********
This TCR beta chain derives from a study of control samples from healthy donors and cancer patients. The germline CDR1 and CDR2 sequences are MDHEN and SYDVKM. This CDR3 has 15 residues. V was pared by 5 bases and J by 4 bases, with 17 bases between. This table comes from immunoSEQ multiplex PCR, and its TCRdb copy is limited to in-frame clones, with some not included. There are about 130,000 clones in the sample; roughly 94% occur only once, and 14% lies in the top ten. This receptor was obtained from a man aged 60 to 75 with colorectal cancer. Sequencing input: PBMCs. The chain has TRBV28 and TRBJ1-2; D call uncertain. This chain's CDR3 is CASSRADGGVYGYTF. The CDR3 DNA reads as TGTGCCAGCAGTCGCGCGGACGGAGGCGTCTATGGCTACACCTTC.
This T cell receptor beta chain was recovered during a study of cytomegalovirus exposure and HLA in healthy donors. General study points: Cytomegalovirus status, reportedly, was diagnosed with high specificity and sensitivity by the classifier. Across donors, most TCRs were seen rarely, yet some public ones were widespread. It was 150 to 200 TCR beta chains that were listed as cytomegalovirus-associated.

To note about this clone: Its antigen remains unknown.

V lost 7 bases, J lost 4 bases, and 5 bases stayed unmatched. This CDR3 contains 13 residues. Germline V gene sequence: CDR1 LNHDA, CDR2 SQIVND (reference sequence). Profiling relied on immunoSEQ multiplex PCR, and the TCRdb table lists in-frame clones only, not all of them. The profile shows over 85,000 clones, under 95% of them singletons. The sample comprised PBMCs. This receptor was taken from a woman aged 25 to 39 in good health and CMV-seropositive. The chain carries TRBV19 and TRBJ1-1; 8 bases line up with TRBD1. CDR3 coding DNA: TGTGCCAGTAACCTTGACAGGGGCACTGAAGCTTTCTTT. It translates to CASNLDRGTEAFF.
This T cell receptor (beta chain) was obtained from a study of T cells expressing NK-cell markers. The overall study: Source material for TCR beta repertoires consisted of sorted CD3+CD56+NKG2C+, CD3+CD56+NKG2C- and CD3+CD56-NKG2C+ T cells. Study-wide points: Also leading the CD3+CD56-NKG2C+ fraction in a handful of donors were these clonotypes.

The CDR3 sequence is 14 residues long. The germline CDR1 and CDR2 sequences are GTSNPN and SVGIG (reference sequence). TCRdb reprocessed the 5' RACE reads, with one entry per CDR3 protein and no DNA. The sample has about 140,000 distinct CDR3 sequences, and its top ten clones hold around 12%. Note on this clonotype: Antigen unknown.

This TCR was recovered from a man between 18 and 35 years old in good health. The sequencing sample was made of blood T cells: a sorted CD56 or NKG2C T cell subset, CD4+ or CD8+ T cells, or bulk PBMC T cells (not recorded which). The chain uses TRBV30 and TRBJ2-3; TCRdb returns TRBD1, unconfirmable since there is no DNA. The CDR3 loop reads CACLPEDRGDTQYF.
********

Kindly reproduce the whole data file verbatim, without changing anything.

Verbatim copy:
This TCR beta chain derives from a study of control samples from healthy donors and cancer patients. The germline CDR1 and CDR2 sequences are MDHEN and SYDVKM. This CDR3 has 15 residues. V was pared by 5 bases and J by 4 bases, with 17 bases between. This table comes from immunoSEQ multiplex PCR, and its TCRdb copy is limited to in-frame clones, with some not included. There are about 130,000 clones in the sample; roughly 94% occur only once, and 14% lies in the top ten. This receptor was obtained from a man aged 60 to 75 with colorectal cancer. Sequencing input: PBMCs. The chain has TRBV28 and TRBJ1-2; D call uncertain. This chain's CDR3 is CASSRADGGVYGYTF. The CDR3 DNA reads as TGTGCCAGCAGTCGCGCGGACGGAGGCGTCTATGGCTACACCTTC.
This T cell receptor beta chain was recovered during a study of cytomegalovirus exposure and HLA in healthy donors. General study points: Cytomegalovirus status, reportedly, was diagnosed with high specificity and sensitivity by the classifier. Across donors, most TCRs were seen rarely, yet some public ones were widespread. It was 150 to 200 TCR beta chains that were listed as cytomegalovirus-associated.

To note about this clone: Its antigen remains unknown.

V lost 7 bases, J lost 4 bases, and 5 bases stayed unmatched. This CDR3 contains 13 residues. Germline V gene sequence: CDR1 LNHDA, CDR2 SQIVND (reference sequence). Profiling relied on immunoSEQ multiplex PCR, and the TCRdb table lists in-frame clones only, not all of them. The profile shows over 85,000 clones, under 95% of them singletons. The sample comprised PBMCs. This receptor was taken from a woman aged 25 to 39 in good health and CMV-seropositive. The chain carries TRBV19 and TRBJ1-1; 8 bases line up with TRBD1. CDR3 coding DNA: TGTGCCAGTAACCTTGACAGGGGCACTGAAGCTTTCTTT. It translates to CASNLDRGTEAFF.
This T cell receptor (beta chain) was obtained from a study of T cells expressing NK-cell markers. The overall study: Source material for TCR beta repertoires consisted of sorted CD3+CD56+NKG2C+, CD3+CD56+NKG2C- and CD3+CD56-NKG2C+ T cells. Study-wide points: Also leading the CD3+CD56-NKG2C+ fraction in a handful of donors were these clonotypes.

The CDR3 sequence is 14 residues long. The germline CDR1 and CDR2 sequences are GTSNPN and SVGIG (reference sequence). TCRdb reprocessed the 5' RACE reads, with one entry per CDR3 protein and no DNA. The sample has about 140,000 distinct CDR3 sequences, and its top ten clones hold around 12%. Note on this clonotype: Antigen unknown.

This TCR was recovered from a man between 18 and 35 years old in good health. The sequencing sample was made of blood T cells: a sorted CD56 or NKG2C T cell subset, CD4+ or CD8+ T cells, or bulk PBMC T cells (not recorded which). The chain uses TRBV30 and TRBJ2-3; TCRdb returns TRBD1, unconfirmable since there is no DNA. The CDR3 loop reads CACLPEDRGDTQYF.